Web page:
Extinct Organisms You Should Know About

Ever since the oceans formed more than 3.8 billion years ago, countless organisms have come and gone since then. In fact, of all the species that ever existed on earth, 99.9 percent are now considered extinct. Some of these organisms were unlike anything that humans have ever seen. In this article, we shall take a closer look at some of the more intriguing organisms to have lived on this planet. 

Thylacine

The thylacine was a large, carnivorous marsupial, once believed to have roamed all over Australia. However, its habitat dwindled and was confined to the island of Tasmania, off the coast of Australia. What makes the thylacine special is that it was the only member of the Thylacinidae family that survived into the modern times. At first glance, the animal’s head looks similar to a dogs, but its body has distinct, dark stripes running from its shoulders to its tail. Like other marsupials, female thylacines had a pouch which was used to carry its young. However, it was a back-opening pouch which was also present on the males. This species was officially declared extinct in 1936, after the last known specimen died at a Zoo in Hobart, Tasmania.

Woolly Mammoth

The woolly mammoth was an elephant-like mammal that lived across Europe, Asia, North America and even Africa. It was also the last in a line of elephants that evolved to have thick hair and long earlobes. In real life, the wooly mammoth would have been a sight to behold – it is thought to have been around 10 feet tall and weighed over 3 tons. Among its various types of teeth, its incisors (also called tusks) are the most impressive. It was more curved than modern elephants and averaged between 7.9–8.9 ft in length. The woolly mammoth went extinct about 10,000 years ago, however, the exact cause of their extinction was unclear. Scientists have speculated many causes – from climate change and viral pathogens to habitat destruction and over-hunting by humans. However, evidence suggests that the extinction of these giants were accelerated by the latter. The woolly mammoths had been hunted for their meat, fur, fat, tusk and bones. This was because food was rather scarce and the only other form of sustenance came from these animals. Parts of the mammoth were also used to make tools, weapons and other artifacts.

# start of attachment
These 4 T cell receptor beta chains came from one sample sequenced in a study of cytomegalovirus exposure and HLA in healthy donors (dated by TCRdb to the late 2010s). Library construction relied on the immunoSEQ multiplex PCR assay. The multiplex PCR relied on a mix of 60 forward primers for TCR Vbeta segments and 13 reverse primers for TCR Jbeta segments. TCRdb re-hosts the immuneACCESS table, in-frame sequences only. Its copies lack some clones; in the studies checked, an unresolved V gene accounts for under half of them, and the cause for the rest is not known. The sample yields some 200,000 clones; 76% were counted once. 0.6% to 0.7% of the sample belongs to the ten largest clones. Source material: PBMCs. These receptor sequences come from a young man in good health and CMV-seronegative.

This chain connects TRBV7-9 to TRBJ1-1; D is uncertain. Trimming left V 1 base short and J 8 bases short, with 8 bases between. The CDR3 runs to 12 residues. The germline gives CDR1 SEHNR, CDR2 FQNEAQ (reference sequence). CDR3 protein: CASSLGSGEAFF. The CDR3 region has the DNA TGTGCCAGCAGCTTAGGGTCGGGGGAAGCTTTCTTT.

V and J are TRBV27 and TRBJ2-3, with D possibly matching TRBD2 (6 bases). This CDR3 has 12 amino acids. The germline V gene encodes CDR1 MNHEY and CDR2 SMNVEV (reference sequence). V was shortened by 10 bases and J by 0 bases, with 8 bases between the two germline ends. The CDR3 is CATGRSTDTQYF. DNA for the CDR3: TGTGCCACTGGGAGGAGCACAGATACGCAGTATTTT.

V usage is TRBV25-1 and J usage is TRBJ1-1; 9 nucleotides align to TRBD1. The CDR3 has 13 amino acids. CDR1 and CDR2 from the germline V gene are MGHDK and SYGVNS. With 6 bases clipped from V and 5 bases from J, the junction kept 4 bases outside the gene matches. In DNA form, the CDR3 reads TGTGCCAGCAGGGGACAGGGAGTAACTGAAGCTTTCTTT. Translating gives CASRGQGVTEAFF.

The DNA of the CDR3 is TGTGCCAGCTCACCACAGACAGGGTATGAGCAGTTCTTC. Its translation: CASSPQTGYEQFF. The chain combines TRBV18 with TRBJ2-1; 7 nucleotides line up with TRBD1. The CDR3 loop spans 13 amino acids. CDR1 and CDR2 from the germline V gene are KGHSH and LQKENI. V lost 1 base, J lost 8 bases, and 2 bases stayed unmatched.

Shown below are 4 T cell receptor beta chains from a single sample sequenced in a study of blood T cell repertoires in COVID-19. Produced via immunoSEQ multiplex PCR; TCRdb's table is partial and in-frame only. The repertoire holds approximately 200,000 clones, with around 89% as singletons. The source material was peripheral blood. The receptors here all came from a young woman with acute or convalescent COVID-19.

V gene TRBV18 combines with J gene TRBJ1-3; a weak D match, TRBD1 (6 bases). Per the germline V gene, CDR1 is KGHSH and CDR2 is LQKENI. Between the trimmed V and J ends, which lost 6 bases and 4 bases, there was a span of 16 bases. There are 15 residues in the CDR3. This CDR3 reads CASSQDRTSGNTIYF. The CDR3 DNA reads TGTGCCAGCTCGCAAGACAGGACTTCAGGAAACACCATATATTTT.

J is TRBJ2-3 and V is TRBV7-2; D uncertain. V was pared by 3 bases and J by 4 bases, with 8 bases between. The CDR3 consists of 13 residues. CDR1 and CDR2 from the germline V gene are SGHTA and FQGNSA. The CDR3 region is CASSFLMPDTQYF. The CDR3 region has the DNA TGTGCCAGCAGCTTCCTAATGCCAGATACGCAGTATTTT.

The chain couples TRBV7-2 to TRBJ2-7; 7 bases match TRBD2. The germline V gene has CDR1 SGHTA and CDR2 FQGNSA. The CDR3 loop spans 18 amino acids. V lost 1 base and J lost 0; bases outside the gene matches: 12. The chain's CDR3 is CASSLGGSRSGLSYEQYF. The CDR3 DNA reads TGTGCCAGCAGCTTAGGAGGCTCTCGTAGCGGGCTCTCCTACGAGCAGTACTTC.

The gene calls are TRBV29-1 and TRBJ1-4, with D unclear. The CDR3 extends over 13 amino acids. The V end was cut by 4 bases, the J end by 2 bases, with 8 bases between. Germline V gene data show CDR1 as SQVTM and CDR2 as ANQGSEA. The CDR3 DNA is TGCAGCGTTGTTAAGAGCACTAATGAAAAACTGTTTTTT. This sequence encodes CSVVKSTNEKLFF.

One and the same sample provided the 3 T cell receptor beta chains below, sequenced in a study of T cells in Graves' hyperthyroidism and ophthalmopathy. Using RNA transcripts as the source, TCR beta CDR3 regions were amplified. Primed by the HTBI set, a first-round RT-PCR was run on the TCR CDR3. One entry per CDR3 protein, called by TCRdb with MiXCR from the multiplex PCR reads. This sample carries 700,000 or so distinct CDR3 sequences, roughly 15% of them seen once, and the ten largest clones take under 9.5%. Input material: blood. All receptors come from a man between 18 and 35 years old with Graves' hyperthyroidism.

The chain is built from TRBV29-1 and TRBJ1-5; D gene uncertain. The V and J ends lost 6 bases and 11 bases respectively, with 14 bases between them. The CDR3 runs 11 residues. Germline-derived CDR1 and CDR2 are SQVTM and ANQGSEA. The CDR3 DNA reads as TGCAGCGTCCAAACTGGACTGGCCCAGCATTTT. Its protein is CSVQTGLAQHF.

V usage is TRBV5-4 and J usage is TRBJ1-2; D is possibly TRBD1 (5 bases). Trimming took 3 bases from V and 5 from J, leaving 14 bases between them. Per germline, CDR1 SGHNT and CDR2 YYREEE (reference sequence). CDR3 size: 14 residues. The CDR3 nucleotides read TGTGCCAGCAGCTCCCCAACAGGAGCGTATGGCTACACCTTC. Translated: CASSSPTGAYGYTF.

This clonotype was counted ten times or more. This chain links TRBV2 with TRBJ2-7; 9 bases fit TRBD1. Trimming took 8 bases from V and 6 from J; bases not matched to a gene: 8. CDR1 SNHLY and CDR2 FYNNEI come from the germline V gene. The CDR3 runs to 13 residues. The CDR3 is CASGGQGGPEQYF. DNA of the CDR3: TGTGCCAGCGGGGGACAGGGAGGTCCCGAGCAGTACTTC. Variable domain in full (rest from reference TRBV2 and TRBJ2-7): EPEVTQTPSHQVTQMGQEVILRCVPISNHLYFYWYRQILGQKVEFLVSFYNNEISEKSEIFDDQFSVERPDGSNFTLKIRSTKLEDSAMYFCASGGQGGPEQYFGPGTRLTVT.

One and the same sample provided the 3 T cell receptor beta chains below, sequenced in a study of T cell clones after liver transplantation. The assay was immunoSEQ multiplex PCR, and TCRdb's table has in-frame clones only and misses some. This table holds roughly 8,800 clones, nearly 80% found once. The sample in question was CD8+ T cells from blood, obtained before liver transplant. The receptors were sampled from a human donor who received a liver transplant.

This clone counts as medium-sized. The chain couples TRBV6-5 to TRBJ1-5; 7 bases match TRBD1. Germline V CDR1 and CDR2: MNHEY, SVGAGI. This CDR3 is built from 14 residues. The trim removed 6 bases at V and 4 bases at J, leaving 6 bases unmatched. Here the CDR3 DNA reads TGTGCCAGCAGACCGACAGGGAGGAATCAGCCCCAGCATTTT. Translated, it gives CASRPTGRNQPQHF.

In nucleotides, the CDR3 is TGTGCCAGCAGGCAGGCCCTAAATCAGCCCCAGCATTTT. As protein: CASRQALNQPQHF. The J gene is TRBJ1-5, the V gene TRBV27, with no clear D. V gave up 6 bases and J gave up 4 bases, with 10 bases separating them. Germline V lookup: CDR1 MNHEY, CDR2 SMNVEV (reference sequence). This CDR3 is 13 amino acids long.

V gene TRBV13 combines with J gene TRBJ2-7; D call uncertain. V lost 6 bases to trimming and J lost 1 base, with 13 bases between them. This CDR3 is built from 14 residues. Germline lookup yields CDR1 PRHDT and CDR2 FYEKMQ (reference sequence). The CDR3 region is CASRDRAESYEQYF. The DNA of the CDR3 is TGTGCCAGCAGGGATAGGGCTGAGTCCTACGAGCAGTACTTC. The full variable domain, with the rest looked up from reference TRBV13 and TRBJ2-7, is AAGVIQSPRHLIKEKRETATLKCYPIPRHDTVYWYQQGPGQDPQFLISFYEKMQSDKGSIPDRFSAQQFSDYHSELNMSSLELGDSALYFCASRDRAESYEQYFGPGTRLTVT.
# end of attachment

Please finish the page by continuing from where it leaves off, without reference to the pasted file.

Leedsichthys

Leedsichthys is a genus of giant bony fish from the Jurassic period. It is believed that they were one of the largest, if not the largest, ray-finned fish to ever live. The fish was over 50 feet long and had an estimated weight of 40-45 metric tons. Though it was massive, it was a filter feeder, which fed by swimming through the water with their mouths open, much like today’s basking sharks and whale sharks. However, scientists are not completely sure what this animal looked like because of the fact that many parts of this animal did not fully fossilize. This giant was thought to have become extinct due to climate change and a decrease in the plankton populations.

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